In other words, if we are going to worry about “stuff” in packaged Mac and Cheese that might be bad for us, we needn’t bother to search for it with a microscope. It’s the questionable Mac and dubious cheese!
This whole topic represents risk distortion, and it’s something we tend to do all the time. We all know, or certainly should, that a dietary pattern of wholesome, whole foods, mostly plants, is monumentally good for us. Such a diet not only minimizes bad chemicals in the food we eat, it – more importantly- minimizes bad food in the food we eat! But are we there yet, or anywhere near there? Of course not! And part of the reason may very well be that we sequentially focus on the low-level toxin du jour as a means of practicing collective procrastination.
If there are toxic chemicals in our Mac and Cheese, we can go on eating it, while wagging our fingers, rolling our eyes, and looking around for someone to blame. If we acknowledge that the concern about feeding our kids Mac and Cheese is the Mac and Cheese- well, then, we have to fix it ourselves, and that’s inconvenient.
How inconvenient? Well, that obviously tends to be a personal matter. But consider that even as we wallow in appallingly high, and ever rising rates of childhood obesity and type 2 diabetes, we stand by passively as major food companies introduce new products like “Sprinkled Donut Crunch” as the newest part of our 6-year-old’s “complete breakfast.” This is more norm than exception in our culture. Where is the outrage? Our children’s health is being poisoned for profit not with any chemical hidden from view, but with junk masquerading as food, hiding in plain sight.
If ever either of us has the terrible misfortune of being shot through the chest, I trust we agree it will come as scant comfort if the last words we hear, as we bleed into unconsciousness, are: "good news! I used a lead-free bullet…" Lead is a very important public health problem, as all who bear witness to the terrible saga in Flint, Michigan have abundant cause to know. But in the situation described, it’s the bullet hole that warrants more immediate attention- not the lead.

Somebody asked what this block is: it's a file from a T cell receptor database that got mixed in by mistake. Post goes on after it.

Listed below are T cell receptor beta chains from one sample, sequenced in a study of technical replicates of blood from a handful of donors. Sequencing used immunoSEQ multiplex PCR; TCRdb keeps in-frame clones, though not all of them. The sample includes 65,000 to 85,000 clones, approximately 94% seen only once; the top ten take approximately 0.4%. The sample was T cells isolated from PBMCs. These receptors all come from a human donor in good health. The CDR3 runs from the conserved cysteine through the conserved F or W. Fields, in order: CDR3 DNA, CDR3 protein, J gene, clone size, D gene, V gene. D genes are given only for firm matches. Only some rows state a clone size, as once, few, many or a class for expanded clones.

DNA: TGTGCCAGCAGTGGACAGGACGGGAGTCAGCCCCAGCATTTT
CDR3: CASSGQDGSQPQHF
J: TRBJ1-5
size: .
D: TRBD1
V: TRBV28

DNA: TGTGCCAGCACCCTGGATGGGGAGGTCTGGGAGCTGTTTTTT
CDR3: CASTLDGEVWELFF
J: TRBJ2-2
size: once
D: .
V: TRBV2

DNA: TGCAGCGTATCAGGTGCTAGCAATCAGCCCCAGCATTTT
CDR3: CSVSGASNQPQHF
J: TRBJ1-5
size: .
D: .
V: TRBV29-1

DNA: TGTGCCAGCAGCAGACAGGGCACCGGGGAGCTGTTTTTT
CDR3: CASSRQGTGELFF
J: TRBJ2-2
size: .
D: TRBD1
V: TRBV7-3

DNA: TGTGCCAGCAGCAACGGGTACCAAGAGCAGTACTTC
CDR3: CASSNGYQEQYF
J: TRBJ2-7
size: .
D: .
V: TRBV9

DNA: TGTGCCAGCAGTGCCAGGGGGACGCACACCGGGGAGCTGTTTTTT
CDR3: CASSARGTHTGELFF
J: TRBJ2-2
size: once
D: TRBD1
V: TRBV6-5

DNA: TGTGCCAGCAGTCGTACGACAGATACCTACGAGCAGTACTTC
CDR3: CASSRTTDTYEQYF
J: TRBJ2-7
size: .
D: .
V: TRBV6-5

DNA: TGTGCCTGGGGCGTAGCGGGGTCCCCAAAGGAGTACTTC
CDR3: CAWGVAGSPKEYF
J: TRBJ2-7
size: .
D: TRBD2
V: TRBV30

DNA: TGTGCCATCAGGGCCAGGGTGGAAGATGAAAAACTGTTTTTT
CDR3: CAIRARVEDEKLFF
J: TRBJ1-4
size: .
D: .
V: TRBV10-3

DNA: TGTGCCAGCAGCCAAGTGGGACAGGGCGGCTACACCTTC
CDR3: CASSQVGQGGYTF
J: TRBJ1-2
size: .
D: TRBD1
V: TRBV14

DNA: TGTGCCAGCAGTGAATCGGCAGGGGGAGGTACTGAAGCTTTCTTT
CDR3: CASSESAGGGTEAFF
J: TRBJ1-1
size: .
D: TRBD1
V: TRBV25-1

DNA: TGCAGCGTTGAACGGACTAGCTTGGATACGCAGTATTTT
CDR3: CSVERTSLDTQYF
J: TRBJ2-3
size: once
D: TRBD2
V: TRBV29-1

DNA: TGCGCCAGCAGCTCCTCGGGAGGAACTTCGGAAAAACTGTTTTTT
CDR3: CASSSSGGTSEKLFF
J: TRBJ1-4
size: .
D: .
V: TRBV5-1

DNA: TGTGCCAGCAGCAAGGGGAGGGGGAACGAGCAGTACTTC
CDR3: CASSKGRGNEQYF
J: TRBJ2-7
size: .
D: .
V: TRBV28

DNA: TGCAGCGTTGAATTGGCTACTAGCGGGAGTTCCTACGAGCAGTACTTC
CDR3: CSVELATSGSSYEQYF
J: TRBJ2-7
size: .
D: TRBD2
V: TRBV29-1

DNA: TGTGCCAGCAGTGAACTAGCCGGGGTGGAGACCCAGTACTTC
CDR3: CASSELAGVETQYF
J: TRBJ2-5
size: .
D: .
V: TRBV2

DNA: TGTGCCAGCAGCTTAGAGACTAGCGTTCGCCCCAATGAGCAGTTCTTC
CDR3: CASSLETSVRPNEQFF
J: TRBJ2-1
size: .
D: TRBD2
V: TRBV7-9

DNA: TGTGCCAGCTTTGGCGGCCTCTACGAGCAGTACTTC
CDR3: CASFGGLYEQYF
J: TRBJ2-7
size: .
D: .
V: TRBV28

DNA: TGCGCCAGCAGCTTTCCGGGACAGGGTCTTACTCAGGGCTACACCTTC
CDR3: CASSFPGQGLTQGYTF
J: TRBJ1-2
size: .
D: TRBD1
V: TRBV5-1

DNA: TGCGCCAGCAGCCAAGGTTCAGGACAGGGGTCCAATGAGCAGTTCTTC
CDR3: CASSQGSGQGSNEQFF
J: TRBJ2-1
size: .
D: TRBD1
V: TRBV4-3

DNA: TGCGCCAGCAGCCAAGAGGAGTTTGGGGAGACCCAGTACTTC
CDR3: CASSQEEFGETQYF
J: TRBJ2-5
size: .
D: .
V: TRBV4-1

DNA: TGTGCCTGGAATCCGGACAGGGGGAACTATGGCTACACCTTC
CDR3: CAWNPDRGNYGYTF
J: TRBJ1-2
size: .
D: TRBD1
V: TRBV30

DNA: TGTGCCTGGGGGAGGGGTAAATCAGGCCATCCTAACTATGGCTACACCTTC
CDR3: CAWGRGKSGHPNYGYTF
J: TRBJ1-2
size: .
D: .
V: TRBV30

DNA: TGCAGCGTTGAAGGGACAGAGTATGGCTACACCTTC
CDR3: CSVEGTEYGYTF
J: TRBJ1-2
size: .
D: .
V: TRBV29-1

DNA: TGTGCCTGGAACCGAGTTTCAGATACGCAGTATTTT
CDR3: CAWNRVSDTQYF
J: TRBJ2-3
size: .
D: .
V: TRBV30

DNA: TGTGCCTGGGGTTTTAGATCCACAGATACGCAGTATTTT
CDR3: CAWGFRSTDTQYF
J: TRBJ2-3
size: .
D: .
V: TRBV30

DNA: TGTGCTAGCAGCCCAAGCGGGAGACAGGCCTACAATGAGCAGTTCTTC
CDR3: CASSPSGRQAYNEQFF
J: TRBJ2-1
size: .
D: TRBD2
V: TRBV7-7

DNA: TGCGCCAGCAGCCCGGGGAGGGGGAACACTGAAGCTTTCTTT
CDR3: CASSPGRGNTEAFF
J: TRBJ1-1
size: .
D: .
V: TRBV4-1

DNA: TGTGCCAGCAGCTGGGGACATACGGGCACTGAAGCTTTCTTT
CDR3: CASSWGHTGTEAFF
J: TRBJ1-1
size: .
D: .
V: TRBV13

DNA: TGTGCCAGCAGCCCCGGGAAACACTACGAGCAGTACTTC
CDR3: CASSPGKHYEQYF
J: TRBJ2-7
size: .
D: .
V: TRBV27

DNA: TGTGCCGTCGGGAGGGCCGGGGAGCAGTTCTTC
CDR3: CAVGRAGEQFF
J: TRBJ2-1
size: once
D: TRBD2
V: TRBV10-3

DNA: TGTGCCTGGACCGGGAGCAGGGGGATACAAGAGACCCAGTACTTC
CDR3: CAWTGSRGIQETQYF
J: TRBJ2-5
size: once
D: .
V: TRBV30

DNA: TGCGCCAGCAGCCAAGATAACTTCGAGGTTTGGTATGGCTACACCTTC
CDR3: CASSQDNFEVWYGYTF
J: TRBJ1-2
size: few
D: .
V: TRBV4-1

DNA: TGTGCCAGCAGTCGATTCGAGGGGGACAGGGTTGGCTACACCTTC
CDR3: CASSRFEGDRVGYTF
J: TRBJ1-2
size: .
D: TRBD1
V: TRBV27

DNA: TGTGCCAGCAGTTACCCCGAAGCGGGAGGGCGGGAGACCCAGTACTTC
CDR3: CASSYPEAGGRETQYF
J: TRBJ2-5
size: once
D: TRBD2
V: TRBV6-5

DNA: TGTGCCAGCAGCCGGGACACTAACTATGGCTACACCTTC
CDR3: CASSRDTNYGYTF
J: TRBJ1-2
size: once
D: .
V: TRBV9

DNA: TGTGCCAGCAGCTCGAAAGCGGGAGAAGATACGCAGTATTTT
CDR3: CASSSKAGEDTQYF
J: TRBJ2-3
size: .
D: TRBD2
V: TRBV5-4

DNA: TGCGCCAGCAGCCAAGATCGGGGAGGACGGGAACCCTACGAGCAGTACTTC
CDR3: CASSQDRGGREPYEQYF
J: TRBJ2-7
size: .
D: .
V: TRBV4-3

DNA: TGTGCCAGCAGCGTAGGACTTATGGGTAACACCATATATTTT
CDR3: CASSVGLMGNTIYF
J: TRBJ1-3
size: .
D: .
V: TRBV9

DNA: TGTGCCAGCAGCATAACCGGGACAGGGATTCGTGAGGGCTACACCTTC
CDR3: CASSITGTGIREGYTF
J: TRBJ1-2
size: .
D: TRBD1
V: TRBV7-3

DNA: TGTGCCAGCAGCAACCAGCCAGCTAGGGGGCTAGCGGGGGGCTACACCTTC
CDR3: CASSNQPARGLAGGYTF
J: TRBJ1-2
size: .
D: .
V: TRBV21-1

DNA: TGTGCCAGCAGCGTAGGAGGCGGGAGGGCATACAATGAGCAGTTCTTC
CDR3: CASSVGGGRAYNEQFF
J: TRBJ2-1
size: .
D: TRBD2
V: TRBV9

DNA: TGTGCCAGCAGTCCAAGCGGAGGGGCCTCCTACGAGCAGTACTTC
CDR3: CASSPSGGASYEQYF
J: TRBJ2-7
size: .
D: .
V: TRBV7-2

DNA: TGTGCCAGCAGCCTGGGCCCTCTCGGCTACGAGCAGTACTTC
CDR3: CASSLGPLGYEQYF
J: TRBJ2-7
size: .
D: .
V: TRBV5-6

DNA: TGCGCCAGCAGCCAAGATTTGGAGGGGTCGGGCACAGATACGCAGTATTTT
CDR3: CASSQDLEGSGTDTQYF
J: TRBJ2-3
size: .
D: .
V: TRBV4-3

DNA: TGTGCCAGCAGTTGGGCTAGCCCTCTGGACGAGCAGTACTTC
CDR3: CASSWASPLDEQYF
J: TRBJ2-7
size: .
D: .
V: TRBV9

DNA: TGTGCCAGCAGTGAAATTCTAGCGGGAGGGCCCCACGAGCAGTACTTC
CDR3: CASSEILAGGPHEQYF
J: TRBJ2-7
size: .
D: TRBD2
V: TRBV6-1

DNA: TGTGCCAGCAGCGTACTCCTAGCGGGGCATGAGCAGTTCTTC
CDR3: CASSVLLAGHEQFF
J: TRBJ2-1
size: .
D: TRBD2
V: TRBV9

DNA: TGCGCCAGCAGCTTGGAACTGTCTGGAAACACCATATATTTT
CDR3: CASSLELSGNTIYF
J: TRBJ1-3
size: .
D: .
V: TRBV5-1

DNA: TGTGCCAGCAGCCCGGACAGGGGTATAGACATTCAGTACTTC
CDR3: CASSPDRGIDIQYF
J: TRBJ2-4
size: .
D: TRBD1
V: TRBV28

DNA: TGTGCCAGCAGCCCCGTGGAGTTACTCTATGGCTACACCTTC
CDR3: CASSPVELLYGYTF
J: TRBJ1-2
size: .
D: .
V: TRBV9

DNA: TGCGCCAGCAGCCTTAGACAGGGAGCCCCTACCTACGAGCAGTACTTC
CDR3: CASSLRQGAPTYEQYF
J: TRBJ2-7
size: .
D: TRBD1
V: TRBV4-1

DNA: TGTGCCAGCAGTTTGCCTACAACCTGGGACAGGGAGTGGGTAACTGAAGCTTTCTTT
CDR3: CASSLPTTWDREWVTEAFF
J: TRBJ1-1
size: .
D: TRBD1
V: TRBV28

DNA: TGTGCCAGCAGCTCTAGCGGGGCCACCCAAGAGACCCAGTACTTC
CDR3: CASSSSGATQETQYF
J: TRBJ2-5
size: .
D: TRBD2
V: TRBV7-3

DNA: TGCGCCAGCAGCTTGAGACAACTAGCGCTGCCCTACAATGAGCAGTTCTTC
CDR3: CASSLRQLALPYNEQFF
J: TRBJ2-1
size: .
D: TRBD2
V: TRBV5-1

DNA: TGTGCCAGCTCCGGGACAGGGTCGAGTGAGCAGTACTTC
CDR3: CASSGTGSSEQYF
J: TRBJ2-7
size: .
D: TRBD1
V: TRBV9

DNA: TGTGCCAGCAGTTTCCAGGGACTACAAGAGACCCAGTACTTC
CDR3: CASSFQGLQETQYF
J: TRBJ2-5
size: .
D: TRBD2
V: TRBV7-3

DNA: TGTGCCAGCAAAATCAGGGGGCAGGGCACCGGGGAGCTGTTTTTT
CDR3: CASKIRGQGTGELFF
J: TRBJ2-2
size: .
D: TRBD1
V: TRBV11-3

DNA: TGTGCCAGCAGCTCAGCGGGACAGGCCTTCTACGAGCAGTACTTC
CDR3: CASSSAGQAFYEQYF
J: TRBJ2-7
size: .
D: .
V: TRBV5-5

So, too, for trace toxins in junk food. Junk, where food ought to be, is the toxin.
David L. Katz, MD, MPH, FACPM, FACP, FACLM, is the Founding Director (1998) of Yale University’s Yale-Griffin Prevention Research Center, and current President of the American College of Lifestyle Medicine. He has published roughly 200 scientific articles and textbook chapters, and 15 books to date, including multiple editions of leading textbooks in both preventive medicine, and nutrition. He has made important contributions in the areas of lifestyle interventions for health promotion; nutrient profiling; behavior modification; holistic care; and evidence-based medicine. David earned his BA degree from Dartmouth College (1984); his MD from the Albert Einstein College of Medicine (1988); and his MPH from the Yale University School of Public Health (1993). He completed sequential residency training in Internal Medicine, and Preventive Medicine/Public Health. He is a two-time diplomate of the American Board of Internal Medicine, and a board-certified specialist in Preventive Medicine/Public Health. He has received two Honorary Doctorates.